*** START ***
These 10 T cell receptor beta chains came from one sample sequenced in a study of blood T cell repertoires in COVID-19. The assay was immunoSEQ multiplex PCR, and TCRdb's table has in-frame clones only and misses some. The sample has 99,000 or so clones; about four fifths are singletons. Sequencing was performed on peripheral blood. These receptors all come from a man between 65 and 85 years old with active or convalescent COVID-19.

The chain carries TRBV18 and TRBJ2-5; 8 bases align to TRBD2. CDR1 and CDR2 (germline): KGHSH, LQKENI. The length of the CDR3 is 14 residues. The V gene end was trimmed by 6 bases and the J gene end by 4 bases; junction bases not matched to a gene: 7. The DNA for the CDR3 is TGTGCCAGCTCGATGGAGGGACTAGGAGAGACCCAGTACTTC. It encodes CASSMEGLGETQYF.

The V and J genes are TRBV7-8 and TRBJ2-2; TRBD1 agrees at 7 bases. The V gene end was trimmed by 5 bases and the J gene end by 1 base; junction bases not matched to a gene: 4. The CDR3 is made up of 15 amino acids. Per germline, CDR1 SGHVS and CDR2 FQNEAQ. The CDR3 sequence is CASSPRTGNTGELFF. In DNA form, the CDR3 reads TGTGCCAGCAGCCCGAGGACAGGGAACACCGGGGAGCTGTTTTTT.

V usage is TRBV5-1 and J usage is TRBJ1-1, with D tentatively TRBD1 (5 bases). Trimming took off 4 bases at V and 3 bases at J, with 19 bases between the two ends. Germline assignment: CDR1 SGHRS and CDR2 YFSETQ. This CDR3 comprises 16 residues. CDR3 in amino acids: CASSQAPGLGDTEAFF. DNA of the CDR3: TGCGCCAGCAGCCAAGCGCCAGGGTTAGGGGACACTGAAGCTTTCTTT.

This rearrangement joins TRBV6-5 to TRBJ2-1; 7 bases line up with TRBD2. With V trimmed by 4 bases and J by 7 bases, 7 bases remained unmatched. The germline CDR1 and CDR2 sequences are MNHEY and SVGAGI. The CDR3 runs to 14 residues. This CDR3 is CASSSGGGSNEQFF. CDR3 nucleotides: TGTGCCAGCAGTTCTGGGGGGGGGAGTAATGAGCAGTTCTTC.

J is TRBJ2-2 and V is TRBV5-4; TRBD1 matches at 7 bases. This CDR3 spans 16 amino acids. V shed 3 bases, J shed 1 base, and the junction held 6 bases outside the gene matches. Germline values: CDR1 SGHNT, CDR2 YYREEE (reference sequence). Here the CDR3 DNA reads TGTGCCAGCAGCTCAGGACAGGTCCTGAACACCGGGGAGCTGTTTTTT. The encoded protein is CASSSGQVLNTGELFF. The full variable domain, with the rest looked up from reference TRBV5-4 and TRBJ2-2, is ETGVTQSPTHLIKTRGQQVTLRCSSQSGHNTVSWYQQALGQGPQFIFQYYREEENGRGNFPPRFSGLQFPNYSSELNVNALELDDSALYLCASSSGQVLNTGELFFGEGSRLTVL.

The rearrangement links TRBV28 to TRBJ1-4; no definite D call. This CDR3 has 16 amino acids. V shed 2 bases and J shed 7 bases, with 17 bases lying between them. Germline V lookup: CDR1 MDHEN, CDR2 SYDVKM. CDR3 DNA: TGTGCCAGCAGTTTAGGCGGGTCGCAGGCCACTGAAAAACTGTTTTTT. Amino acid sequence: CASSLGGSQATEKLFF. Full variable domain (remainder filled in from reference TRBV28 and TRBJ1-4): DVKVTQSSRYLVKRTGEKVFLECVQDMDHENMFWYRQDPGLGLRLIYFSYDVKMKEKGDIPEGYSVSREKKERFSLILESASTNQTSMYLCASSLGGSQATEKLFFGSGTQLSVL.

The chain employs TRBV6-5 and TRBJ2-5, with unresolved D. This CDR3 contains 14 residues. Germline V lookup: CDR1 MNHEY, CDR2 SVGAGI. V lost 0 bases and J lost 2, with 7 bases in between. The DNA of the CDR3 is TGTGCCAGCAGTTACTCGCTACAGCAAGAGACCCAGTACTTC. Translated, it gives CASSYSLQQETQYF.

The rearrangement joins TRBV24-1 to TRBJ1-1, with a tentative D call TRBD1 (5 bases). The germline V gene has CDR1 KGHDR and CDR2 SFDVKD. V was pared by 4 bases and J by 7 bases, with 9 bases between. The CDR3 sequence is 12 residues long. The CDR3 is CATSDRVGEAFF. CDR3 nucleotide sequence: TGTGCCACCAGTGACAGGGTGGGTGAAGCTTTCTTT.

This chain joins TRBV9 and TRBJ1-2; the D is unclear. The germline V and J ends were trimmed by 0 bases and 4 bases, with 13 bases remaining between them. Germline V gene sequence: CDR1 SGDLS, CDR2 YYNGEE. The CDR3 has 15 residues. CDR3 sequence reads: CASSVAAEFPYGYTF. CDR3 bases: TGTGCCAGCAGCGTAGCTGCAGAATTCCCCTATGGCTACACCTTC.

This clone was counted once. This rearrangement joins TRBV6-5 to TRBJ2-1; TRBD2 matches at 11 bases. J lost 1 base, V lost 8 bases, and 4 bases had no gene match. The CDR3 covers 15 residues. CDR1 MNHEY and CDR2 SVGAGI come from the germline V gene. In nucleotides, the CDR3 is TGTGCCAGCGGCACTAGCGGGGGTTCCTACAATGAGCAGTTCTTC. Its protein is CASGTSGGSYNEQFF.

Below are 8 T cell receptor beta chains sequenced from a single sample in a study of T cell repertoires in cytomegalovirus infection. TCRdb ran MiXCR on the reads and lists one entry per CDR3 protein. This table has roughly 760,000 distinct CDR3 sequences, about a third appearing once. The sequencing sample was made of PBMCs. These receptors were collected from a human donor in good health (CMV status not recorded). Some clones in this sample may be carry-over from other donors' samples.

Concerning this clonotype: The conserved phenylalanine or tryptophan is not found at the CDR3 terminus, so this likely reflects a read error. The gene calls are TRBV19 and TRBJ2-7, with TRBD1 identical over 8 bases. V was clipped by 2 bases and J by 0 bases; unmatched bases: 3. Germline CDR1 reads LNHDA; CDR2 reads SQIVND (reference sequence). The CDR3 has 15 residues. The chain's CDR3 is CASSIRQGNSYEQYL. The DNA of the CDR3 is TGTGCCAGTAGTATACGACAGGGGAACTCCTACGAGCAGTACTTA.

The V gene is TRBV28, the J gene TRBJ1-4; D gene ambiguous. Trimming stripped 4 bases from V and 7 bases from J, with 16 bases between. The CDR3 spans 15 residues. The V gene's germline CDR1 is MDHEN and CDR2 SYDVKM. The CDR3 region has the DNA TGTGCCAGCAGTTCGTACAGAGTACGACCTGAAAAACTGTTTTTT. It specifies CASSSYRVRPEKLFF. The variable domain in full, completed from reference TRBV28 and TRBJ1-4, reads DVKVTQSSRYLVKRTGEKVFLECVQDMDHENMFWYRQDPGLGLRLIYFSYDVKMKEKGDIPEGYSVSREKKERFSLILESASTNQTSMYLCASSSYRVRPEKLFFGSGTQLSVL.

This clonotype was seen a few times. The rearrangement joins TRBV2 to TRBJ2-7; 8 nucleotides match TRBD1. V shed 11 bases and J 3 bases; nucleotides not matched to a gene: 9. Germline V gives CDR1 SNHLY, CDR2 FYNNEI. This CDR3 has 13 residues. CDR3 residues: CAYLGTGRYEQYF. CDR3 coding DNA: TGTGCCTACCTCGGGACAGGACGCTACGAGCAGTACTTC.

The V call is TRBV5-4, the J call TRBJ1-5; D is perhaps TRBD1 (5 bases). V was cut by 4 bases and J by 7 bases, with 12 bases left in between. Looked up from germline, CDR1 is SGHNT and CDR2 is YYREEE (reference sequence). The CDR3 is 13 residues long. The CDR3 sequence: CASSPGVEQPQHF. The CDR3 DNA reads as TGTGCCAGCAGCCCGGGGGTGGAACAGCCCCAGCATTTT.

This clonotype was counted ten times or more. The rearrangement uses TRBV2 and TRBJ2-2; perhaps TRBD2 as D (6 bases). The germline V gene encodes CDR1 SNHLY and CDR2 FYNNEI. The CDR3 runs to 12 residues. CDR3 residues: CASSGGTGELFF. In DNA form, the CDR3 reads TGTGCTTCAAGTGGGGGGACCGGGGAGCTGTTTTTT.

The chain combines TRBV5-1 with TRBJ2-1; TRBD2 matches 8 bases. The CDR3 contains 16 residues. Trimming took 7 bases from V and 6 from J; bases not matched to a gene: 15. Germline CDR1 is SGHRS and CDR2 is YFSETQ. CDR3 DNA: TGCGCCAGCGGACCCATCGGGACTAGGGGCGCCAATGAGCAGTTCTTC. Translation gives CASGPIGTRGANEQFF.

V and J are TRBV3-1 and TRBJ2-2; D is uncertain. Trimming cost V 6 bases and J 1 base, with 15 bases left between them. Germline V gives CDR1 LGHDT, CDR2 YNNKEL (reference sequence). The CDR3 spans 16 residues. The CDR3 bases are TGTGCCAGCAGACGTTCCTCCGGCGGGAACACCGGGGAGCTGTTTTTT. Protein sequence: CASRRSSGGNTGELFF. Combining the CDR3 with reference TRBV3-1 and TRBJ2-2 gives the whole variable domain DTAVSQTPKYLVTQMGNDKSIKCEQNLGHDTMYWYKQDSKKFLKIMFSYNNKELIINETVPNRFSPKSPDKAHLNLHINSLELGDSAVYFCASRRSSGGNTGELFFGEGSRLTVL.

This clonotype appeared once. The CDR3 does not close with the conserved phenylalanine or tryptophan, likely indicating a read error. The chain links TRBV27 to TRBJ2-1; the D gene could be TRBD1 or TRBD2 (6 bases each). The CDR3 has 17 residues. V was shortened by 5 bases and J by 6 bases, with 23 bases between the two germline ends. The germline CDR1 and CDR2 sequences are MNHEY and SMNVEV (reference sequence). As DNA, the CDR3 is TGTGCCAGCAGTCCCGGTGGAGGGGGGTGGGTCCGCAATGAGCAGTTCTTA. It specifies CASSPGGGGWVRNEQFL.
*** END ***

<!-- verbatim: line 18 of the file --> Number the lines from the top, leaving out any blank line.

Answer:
The chain combines TRBV5-1 with TRBJ2-1; TRBD2 matches 8 bases. The CDR3 contains 16 residues. Trimming took 7 bases from V and 6 from J; bases not matched to a gene: 15. Germline CDR1 is SGHRS and CDR2 is YFSETQ. CDR3 DNA: TGCGCCAGCGGACCCATCGGGACTAGGGGCGCCAATGAGCAGTTCTTC. Translation gives CASGPIGTRGANEQFF.